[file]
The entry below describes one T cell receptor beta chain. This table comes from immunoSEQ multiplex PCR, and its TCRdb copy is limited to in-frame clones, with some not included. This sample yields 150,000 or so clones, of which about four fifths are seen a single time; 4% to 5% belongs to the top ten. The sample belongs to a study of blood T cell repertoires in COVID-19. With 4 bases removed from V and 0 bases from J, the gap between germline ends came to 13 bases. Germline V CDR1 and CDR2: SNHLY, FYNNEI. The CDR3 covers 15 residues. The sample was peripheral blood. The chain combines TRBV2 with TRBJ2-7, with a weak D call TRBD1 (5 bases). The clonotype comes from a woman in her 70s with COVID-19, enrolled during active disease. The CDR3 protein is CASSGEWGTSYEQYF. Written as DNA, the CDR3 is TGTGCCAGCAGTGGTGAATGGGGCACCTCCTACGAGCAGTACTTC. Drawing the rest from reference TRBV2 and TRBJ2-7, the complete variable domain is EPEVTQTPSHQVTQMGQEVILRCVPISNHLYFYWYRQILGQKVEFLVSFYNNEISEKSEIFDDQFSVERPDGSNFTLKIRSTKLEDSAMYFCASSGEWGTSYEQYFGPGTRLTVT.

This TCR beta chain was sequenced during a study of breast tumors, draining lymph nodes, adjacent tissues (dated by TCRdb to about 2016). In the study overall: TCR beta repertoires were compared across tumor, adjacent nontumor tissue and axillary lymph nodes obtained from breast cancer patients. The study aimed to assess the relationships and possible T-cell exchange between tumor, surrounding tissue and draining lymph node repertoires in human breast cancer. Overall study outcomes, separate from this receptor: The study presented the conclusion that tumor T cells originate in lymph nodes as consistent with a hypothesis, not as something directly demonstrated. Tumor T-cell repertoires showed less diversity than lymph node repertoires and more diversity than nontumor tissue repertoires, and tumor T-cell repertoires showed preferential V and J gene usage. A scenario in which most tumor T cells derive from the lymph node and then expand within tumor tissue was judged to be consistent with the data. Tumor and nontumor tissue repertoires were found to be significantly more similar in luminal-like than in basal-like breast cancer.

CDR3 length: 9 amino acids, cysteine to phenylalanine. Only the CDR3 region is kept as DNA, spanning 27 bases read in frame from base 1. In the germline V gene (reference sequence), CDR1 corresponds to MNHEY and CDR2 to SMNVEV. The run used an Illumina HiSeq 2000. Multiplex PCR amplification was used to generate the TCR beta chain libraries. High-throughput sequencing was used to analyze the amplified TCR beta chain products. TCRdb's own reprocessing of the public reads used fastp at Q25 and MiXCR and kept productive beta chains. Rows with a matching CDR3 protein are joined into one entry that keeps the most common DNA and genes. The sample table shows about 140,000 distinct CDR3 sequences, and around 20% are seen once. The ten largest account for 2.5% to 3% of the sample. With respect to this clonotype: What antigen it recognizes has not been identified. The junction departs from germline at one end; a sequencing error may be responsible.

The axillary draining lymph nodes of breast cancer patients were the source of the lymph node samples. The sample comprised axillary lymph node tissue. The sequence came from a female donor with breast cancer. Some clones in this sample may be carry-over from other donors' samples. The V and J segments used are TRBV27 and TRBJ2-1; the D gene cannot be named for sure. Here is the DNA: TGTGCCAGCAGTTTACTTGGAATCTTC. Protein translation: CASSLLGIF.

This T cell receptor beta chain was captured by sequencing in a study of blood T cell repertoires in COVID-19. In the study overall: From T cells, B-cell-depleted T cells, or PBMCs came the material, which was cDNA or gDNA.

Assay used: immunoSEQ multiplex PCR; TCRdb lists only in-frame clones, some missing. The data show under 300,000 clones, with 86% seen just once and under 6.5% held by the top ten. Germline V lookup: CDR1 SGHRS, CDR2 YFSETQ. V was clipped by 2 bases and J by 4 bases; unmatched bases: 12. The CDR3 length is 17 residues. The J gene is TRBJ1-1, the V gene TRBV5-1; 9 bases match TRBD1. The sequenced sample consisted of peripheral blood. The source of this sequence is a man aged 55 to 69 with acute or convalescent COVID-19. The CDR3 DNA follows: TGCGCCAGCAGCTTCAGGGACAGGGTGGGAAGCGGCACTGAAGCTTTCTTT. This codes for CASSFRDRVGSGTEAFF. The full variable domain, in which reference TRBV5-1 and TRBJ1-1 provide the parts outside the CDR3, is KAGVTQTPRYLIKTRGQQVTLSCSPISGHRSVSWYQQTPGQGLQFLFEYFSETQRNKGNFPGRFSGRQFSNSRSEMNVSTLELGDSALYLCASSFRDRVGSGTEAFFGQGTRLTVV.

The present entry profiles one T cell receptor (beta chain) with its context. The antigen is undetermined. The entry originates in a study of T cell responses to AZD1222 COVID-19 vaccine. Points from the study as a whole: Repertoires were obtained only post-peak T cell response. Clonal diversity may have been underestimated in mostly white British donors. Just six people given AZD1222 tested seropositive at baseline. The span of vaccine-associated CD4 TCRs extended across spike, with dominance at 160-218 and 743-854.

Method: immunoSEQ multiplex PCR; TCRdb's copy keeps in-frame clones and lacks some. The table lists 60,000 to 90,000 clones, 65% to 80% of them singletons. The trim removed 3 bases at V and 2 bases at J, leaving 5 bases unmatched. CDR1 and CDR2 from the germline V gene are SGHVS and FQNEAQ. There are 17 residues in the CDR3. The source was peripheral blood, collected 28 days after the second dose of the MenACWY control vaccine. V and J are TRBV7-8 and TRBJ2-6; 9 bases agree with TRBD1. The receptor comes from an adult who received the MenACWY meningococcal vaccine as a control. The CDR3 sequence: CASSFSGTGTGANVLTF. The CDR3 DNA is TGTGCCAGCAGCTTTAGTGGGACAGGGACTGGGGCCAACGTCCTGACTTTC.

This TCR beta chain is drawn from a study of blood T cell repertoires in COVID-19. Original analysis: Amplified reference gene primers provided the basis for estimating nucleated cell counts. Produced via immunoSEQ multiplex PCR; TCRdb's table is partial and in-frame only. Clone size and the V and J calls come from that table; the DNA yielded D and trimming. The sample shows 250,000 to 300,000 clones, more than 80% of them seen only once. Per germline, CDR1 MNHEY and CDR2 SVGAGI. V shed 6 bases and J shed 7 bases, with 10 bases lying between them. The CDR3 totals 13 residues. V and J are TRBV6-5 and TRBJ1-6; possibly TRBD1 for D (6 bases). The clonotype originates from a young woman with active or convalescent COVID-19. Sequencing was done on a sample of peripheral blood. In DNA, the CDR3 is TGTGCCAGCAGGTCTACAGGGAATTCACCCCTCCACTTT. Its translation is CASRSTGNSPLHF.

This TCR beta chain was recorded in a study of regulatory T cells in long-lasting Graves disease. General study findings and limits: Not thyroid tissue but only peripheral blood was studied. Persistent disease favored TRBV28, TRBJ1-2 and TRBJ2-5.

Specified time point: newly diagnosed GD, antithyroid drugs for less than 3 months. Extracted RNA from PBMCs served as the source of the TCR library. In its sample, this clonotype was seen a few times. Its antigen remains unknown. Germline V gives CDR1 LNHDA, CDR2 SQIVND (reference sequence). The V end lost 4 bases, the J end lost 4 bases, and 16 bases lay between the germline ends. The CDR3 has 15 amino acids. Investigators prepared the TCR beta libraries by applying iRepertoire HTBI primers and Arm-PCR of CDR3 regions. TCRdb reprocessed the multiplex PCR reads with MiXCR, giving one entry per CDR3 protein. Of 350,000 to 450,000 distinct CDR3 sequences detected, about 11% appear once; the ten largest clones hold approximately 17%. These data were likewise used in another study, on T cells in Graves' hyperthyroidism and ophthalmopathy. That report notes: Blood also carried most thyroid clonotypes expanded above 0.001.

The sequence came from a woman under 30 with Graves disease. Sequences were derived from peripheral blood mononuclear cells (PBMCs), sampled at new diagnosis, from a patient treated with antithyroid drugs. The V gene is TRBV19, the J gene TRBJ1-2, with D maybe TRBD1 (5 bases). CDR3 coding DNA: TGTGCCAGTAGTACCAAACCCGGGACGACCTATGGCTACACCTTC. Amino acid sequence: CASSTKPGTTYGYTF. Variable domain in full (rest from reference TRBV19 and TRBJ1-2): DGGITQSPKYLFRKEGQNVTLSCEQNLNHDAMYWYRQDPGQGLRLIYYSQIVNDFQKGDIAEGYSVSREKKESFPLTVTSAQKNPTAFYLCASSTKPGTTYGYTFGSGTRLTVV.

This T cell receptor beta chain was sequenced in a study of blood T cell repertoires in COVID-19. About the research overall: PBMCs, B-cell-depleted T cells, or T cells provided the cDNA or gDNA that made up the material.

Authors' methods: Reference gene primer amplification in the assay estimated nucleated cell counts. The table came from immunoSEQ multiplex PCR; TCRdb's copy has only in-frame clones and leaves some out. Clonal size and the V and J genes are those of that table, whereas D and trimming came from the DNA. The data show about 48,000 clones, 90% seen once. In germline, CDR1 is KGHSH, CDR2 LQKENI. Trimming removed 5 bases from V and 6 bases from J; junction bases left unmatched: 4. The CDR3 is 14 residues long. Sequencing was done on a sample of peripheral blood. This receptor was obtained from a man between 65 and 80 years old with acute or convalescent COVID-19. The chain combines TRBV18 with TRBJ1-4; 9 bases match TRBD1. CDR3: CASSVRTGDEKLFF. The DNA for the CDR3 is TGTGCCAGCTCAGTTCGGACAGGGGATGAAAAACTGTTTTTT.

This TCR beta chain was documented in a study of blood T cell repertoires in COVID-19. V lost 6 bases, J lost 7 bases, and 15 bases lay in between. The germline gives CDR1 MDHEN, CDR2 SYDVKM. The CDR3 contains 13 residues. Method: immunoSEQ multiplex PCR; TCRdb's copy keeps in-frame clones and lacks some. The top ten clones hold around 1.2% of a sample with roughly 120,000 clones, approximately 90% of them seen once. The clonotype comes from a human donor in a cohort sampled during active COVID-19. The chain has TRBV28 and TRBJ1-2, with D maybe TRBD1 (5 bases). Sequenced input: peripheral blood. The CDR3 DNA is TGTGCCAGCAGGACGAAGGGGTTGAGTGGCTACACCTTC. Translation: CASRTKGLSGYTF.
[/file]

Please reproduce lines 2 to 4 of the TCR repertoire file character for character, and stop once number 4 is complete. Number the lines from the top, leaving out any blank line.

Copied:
This TCR beta chain was sequenced during a study of breast tumors, draining lymph nodes, adjacent tissues (dated by TCRdb to about 2016). In the study overall: TCR beta repertoires were compared across tumor, adjacent nontumor tissue and axillary lymph nodes obtained from breast cancer patients. The study aimed to assess the relationships and possible T-cell exchange between tumor, surrounding tissue and draining lymph node repertoires in human breast cancer. Overall study outcomes, separate from this receptor: The study presented the conclusion that tumor T cells originate in lymph nodes as consistent with a hypothesis, not as something directly demonstrated. Tumor T-cell repertoires showed less diversity than lymph node repertoires and more diversity than nontumor tissue repertoires, and tumor T-cell repertoires showed preferential V and J gene usage. A scenario in which most tumor T cells derive from the lymph node and then expand within tumor tissue was judged to be consistent with the data. Tumor and nontumor tissue repertoires were found to be significantly more similar in luminal-like than in basal-like breast cancer.

CDR3 length: 9 amino acids, cysteine to phenylalanine. Only the CDR3 region is kept as DNA, spanning 27 bases read in frame from base 1. In the germline V gene (reference sequence), CDR1 corresponds to MNHEY and CDR2 to SMNVEV. The run used an Illumina HiSeq 2000. Multiplex PCR amplification was used to generate the TCR beta chain libraries. High-throughput sequencing was used to analyze the amplified TCR beta chain products. TCRdb's own reprocessing of the public reads used fastp at Q25 and MiXCR and kept productive beta chains. Rows with a matching CDR3 protein are joined into one entry that keeps the most common DNA and genes. The sample table shows about 140,000 distinct CDR3 sequences, and around 20% are seen once. The ten largest account for 2.5% to 3% of the sample. With respect to this clonotype: What antigen it recognizes has not been identified. The junction departs from germline at one end; a sequencing error may be responsible.

The axillary draining lymph nodes of breast cancer patients were the source of the lymph node samples. The sample comprised axillary lymph node tissue. The sequence came from a female donor with breast cancer. Some clones in this sample may be carry-over from other donors' samples. The V and J segments used are TRBV27 and TRBJ2-1; the D gene cannot be named for sure. Here is the DNA: TGTGCCAGCAGTTTACTTGGAATCTTC. Protein translation: CASSLLGIF.